This section presents an overview of the most common protocols used for TCP/IP communication. The discussion focuses on the nature of these applications and the purpose they serve.
We’ll be covering the following topics in this tutorial:
The Client/Server Model
TC/IP applications operate at the application or process layer of the TCP/IP hierarchy as discussed in the preceding sections. TCP/IP protocol splits an application into server and client components. The server component is a service provider that controls commonly shared resources pertaining to a particular application on the network. The server normally runs on a remote, high-powered, computer to which only authorized users have access. The client component is the service user. That piece of software engages with the server in a sequence of request-response data grams fulfilling certain user-specified demands or requirements.
The client/server computing model has the following attributes;
Flexible deployment This can be easily customized.
Low computer cost Reduced processing requirement at the client end. In most cases, the client has to deal with lesser details of the application compared to the Server. This, in turn,. Means cheaper hardware on the client machine (less CPU power, memory, disk space, and so on). On the other hand, the server must be powerful enough and well-outfitted to make it respond satisfactorily to the user demands on its services.
Increased network management costs Reduced loss of bandwidth from unnecessary data traffic, due to the exchange of data on an as-needed basis. In the case of an Ethernet LAN, this also contributes to reduced collisions and therefore, better networks availability.
Lower transmission facility costs.
Telnet is a program that allows a user with remote login capabilities to use the computing resources and services available on the host. Telnet can also be used to connect other ports serving user defined as well as well-known services. The telnet program requires two arguments that is the name of a computer on which the server runs and the protocol port number of the server. Telnet service is unique in that it is not platform-specific like other TCP/IP services. A DOS user running Telnet, for example, can connect to a UNIX host or a mainframe computer. The 90wn side of using Telnet, however, is that unless the user is familiar with the operating system running on the remote platform, he or she cannot use the desired resources easily.
File Transfer Protocol (FTP)
File Transfer protocol is among the oldest protocols still used in the internet. ITP is widely available on almost all-computing platforms, including DOS, OS/2, UNIX, and up to the mainframe level. ITP is a file server access protocol that enables a user to transfer files between two hosts across the network or Internet. This is also established through TCP. Accessing ITP sites over the internet requires that the user must have the knowledge of the location and the name of the desired files.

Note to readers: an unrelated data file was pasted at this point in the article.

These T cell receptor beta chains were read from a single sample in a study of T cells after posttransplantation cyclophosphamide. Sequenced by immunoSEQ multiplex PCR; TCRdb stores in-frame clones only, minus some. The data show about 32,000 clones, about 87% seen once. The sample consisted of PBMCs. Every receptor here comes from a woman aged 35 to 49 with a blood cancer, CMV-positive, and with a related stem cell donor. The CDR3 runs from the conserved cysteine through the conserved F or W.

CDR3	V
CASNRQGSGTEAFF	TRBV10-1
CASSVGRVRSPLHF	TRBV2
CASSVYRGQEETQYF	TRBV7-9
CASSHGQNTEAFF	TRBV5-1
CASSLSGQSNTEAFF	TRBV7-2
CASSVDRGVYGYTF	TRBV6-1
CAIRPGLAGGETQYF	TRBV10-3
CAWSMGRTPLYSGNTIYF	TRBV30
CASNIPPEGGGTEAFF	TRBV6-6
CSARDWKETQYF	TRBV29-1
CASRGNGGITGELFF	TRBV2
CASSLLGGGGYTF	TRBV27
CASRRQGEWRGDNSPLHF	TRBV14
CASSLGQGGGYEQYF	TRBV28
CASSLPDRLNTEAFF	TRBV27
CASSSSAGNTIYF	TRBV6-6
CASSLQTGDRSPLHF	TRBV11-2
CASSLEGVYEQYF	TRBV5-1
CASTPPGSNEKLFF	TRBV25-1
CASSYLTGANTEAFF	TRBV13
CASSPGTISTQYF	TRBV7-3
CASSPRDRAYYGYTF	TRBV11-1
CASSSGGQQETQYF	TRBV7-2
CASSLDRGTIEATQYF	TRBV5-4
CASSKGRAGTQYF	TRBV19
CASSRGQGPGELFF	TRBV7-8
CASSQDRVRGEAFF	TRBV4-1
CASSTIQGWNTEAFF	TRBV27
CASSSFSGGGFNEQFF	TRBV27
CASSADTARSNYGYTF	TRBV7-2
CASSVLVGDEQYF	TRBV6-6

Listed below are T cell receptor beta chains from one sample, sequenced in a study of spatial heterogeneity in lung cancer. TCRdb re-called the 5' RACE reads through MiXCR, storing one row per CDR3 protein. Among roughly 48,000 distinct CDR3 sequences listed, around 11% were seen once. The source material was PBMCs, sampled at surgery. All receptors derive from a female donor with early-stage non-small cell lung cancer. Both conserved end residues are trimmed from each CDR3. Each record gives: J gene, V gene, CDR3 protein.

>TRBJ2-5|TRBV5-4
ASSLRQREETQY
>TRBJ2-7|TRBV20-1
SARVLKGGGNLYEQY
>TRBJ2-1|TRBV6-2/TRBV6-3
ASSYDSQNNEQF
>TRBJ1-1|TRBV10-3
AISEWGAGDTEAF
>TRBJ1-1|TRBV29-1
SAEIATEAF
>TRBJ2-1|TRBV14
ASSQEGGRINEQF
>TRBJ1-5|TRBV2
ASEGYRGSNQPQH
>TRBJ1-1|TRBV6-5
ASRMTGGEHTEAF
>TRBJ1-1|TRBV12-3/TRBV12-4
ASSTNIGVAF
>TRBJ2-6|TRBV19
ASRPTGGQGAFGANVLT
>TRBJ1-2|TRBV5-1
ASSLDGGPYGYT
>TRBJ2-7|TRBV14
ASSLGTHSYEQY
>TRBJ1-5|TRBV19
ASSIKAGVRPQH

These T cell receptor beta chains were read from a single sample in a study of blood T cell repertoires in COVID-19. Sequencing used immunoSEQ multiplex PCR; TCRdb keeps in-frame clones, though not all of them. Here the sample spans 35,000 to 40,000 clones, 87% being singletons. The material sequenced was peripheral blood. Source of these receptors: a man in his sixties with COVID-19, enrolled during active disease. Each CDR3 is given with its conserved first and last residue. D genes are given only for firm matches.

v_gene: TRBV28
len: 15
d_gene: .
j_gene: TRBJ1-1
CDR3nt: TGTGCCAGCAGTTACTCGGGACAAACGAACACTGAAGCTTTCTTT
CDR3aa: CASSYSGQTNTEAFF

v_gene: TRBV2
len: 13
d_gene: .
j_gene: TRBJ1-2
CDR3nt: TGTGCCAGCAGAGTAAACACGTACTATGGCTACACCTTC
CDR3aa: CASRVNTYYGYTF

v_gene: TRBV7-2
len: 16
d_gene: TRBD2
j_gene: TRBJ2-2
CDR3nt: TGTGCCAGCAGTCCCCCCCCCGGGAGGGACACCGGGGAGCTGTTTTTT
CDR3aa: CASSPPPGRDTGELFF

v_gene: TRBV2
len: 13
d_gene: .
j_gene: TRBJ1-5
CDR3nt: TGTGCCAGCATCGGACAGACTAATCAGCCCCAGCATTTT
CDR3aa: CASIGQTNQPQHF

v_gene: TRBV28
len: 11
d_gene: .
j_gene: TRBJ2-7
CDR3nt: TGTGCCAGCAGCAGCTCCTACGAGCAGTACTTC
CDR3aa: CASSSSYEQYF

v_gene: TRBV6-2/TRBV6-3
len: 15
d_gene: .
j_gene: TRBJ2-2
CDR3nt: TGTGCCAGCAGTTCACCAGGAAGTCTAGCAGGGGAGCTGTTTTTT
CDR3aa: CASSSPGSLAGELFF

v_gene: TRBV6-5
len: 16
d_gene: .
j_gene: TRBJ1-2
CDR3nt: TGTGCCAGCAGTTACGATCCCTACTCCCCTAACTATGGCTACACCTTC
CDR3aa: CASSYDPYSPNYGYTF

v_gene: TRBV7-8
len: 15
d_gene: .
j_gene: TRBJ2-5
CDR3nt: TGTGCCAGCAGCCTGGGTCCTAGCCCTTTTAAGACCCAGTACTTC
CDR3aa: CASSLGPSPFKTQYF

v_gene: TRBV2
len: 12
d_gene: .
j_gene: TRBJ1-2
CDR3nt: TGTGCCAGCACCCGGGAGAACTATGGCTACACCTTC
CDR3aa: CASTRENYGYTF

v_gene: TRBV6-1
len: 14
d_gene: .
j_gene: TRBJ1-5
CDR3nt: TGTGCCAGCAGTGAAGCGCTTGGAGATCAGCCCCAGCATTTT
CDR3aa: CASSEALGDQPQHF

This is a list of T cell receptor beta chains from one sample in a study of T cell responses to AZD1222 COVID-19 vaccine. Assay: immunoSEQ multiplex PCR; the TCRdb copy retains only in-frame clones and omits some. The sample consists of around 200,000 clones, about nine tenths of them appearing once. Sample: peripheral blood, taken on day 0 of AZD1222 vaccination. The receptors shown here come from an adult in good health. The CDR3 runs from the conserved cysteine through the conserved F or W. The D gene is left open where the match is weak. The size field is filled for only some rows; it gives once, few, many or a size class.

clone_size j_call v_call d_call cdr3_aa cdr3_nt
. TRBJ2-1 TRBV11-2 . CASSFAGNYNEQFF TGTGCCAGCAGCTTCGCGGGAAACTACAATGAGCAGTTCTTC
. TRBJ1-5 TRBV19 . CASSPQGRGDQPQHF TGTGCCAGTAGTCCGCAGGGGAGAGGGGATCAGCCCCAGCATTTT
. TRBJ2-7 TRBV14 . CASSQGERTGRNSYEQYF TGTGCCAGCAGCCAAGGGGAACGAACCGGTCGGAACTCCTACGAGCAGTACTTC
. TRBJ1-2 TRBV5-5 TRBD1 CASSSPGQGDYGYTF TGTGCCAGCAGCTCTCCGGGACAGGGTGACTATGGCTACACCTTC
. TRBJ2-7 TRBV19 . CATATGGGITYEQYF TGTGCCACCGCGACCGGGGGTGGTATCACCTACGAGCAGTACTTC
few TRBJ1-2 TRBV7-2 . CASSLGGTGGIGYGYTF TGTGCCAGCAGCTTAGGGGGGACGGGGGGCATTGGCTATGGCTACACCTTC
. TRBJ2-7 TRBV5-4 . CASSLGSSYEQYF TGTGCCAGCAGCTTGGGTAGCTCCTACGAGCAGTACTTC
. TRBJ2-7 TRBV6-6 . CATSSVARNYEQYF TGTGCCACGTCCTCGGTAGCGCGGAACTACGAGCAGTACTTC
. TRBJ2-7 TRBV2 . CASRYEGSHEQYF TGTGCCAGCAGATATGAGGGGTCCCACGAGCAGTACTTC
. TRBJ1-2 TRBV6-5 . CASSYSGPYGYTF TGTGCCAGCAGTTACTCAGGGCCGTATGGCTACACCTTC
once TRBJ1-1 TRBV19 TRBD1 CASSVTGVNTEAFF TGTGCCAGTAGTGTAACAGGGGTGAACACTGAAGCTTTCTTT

Unlike Telnet, ITP does not require any familiarity with the remote operating system. The user is still required, however, to be familiar with the ITP command set built into the protocol itself so that he or she can productively manage the session.
Modem FTP servers known as ftpd support two modes, the classic normal mode and more security conscious passive mode or PASV mode.
Trivial File Transfer Protocol (TFTP)
TITP, like ITP, is also an internet service intended for the transfer of files between hosts. Unlike ITP, however, TITP does not rely on TCP for transport services. Instead, TITP uses UDP to shuttle the requested file to the TITP client.
Simple Mail Transfer Protocol (SMTP)
The Simple Mail Transfer Protocol is an electronic mail (e-mail) service provider. It is intended for the Transfer of e-mail messages across ·the network. SMTP uses TCP transport for the reliable delivery of mail messages. When there is an outgoing mail, the SMTP client will connect to the SMTP server and sends the mail to the remote server.
Network File System (NFS)
Network File System service enables hosts across the network to share file system resources transparently among themselves. Although it all started on UNIX platforms, NFS can be implemented on any platform, including DOS, NetWare, and Windows NT.
Simple Network Management Protocol (SNMP)
Using the Simple Network Management Protocol, LAN administrators can monitor and tune the performance of TCP/IP (as well as non-TCP/IP) networks. Using SNMP, all kinds of information about network performance can be gathered, including statistics, routing tables, and configuration-related parameters. The information and configuration gathering capabilities of SNMP make it an ideal tool for network troubleshooting and performance tuning.
Domain Name System (DNS)
Due to Internet explosion, it is not practical to keep an exhaustive hosts file for every host because of the sheer volume of listing as well as addition, deletion and updating of new, old and current hosts. Therefore, DNS is used to provide host-to-IP address mapping of remote hosts to the local hosts and vice versa. As we know that each device connected directly to the network must have an IP address that is uniquely assigned to it. The address takes the form of a dotted decimal notation such as 220.127.116.11